Ginseng is a popular tonic found in many Chinese medicinal recipes. It has the benefits of nourishing qi, replenishing essence, nourishing blood, and invigorating the spleen. It can enhance the body’s immunity and anti-fatigue ability and is known to exhibit some positive effects on the symptoms of dementia.

A double-blind controlled study published in Psychopharmacology found that middle-aged people had their memory (both working and long-term memory) significantly improved after taking capsules containing ginseng extract.

2. Uncaria

Epoch Times Photo

Uncaria tomentosa (commonly called cat’s claw) is a Chinese medicinal herb that includes the functions of clearing heat and detoxifying, promoting blood circulation and removing blood stasis, relaxing tendons, and activating collaterals. In this way, it can improve the blood circulation and metabolic function of the brain and has a certain therapeutic effect on brain diseases.

3. Rosemary

Rosemary can promote fat metabolism and enhance memory. (CreatoraLab/Shutterstock)

A randomized double-blind controlled study published in the Journal of Medicinal Food found that taking an appropriate amount of rosemary powder for the elderly can help improve cognitive ability. However, more than 6g (0.04 ounces) a day, will have a negative impact on cognitive ability.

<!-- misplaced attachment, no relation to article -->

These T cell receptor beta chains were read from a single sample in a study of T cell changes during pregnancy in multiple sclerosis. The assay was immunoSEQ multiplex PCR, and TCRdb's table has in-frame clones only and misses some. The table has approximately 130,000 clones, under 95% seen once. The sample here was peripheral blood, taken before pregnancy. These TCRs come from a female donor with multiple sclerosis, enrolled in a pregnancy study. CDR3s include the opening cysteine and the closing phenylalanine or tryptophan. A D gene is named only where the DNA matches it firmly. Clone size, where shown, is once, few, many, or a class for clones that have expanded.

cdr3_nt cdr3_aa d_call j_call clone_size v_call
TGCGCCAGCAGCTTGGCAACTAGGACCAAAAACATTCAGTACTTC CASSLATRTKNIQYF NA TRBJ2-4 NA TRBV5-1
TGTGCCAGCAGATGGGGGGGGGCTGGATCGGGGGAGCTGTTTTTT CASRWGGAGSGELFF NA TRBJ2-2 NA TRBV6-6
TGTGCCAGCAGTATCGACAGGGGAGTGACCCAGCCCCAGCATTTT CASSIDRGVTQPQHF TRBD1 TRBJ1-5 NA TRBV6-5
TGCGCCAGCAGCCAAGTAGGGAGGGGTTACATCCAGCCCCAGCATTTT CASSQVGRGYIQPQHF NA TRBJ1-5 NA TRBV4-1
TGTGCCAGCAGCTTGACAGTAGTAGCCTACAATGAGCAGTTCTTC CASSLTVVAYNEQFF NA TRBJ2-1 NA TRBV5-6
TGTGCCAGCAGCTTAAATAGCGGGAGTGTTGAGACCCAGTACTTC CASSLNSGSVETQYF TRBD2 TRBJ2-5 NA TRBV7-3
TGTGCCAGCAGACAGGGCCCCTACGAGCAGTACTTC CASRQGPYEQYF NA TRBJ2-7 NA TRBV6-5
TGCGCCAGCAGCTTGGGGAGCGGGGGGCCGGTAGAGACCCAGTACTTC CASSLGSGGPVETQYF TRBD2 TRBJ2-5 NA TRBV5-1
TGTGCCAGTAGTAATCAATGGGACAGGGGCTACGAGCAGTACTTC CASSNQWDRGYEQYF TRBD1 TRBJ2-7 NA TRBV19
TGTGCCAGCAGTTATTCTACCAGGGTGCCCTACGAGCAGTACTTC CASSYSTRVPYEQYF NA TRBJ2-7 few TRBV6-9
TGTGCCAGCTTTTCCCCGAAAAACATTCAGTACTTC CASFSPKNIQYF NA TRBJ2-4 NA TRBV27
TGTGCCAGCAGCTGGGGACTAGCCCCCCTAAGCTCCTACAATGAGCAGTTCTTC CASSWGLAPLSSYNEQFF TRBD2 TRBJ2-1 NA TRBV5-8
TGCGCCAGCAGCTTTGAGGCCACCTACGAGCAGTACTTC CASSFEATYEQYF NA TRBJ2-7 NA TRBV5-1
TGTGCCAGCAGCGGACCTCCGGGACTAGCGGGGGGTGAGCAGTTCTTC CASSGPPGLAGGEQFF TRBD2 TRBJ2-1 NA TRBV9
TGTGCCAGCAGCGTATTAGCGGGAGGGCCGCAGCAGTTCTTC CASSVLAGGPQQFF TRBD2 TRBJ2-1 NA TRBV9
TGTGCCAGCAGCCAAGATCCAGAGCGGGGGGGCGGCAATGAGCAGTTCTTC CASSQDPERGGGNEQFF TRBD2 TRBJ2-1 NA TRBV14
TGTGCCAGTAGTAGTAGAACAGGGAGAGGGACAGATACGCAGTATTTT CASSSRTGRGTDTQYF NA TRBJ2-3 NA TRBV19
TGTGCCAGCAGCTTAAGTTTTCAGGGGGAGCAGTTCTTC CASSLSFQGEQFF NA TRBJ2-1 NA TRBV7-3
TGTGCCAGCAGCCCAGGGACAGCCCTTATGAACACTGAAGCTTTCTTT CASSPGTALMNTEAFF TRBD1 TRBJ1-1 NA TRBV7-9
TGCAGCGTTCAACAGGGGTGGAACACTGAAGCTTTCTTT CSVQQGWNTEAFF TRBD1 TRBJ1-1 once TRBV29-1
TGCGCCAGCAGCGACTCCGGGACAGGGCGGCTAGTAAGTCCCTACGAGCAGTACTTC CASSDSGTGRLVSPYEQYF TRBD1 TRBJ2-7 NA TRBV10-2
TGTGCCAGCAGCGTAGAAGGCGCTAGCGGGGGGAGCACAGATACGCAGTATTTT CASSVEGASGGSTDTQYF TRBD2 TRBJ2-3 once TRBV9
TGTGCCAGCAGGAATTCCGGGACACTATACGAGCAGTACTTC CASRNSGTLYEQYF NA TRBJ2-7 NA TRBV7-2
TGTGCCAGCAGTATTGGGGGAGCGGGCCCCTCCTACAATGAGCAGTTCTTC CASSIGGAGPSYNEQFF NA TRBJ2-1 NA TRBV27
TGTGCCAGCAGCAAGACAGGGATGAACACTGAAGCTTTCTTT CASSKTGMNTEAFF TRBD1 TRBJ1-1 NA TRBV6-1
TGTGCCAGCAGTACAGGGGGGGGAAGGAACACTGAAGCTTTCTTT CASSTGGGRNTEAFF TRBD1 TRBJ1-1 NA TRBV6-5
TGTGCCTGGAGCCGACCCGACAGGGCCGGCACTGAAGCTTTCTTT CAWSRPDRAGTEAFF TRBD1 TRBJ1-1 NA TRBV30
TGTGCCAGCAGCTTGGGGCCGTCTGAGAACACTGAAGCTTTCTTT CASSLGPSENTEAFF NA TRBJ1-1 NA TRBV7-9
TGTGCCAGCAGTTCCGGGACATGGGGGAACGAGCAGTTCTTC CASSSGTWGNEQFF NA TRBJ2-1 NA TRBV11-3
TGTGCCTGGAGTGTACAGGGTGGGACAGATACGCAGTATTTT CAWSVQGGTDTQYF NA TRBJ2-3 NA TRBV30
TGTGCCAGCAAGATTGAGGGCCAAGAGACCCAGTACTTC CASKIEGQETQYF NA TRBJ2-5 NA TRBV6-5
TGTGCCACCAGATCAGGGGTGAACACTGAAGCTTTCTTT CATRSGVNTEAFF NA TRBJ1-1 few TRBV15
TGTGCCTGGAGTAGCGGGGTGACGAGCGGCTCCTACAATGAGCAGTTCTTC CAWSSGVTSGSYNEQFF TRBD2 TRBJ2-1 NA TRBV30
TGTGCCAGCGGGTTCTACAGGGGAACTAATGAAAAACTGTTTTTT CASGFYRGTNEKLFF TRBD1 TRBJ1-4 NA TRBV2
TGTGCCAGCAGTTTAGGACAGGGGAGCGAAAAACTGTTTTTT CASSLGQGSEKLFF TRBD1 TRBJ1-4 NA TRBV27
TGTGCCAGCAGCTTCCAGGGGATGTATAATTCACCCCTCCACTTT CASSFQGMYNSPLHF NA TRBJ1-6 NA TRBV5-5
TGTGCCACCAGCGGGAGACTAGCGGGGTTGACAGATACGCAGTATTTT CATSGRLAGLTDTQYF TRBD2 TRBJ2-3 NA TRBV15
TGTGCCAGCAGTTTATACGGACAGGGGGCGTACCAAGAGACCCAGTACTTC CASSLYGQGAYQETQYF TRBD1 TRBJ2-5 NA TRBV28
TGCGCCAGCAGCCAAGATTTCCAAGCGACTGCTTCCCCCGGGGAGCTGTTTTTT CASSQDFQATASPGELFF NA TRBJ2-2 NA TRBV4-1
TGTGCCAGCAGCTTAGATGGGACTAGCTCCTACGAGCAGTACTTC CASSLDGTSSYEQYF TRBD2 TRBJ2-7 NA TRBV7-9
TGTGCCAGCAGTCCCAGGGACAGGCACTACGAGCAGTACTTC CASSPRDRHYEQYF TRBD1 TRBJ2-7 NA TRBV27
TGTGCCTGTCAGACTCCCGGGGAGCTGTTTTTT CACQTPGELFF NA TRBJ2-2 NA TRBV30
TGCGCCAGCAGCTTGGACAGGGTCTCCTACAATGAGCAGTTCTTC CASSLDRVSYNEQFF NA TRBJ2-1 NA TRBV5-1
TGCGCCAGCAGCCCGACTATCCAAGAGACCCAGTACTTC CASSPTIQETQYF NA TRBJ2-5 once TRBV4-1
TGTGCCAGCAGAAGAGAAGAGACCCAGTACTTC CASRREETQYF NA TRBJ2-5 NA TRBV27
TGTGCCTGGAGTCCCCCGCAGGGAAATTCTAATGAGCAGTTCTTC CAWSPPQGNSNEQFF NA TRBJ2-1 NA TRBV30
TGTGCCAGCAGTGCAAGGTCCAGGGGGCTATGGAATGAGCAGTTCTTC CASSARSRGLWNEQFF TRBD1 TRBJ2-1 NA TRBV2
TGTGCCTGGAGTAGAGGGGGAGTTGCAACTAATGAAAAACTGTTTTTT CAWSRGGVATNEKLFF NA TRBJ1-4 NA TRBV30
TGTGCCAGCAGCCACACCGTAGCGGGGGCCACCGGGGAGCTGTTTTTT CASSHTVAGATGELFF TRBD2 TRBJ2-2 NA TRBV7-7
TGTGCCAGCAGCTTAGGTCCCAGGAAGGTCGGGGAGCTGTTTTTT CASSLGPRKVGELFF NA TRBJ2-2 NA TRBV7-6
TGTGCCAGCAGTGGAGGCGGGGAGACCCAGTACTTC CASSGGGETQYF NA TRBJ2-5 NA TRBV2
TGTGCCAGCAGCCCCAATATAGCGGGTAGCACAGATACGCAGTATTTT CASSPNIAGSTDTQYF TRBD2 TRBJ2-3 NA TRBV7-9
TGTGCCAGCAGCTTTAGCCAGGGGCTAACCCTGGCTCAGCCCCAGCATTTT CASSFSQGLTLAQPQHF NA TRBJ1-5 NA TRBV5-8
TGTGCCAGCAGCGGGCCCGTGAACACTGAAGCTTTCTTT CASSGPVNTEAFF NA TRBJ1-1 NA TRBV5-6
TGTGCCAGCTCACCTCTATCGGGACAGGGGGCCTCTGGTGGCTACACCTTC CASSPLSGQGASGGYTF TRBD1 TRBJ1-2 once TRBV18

4. Corydalis

Epoch Times Photo

Corydalis, a traditional Chinese medicinal herb, has the functions of promoting blood circulation and removing blood stasis, relieving pain and itching, relaxing tendons, and activating collaterals. It can improve blood circulation in the brain, reduce cerebral ischemia and hypoxia, and has a certain therapeutic effect on brain diseases too.

5. Ganoderma Lucidum

Epoch Times Photo
Ganoderma Lucidum Mushroom or Ling Zhi Mushroom. (Shutterstock)

Ganoderma lucidum is a traditional Chinese medicinal herb, with the functions of invigorating qi, nourishing blood, calming the nerves, and strengthening the heart. It can enhance the body’s immunity and anti-fatigue ability and is helpful to improve the symptoms of dementia.

In short, TCM believes that for people who often stay up late, the key to regulating the body is to maintain emotional stability, properly adjust diet, supplement nutrition, and maintain physical activity. At the same time, it should also be noted that if you feel unwell or have other symptoms, you should seek medical treatment.

*Some herbs mentioned in this article may be unfamiliar, but they are generally available in Asian supermarkets.

Note: Because different people have different physiques, it is recommended to consult your doctor or TCM experts.

Important Notice: This article was originally published at by Dr. Teng Cheng Liang where all credits are due.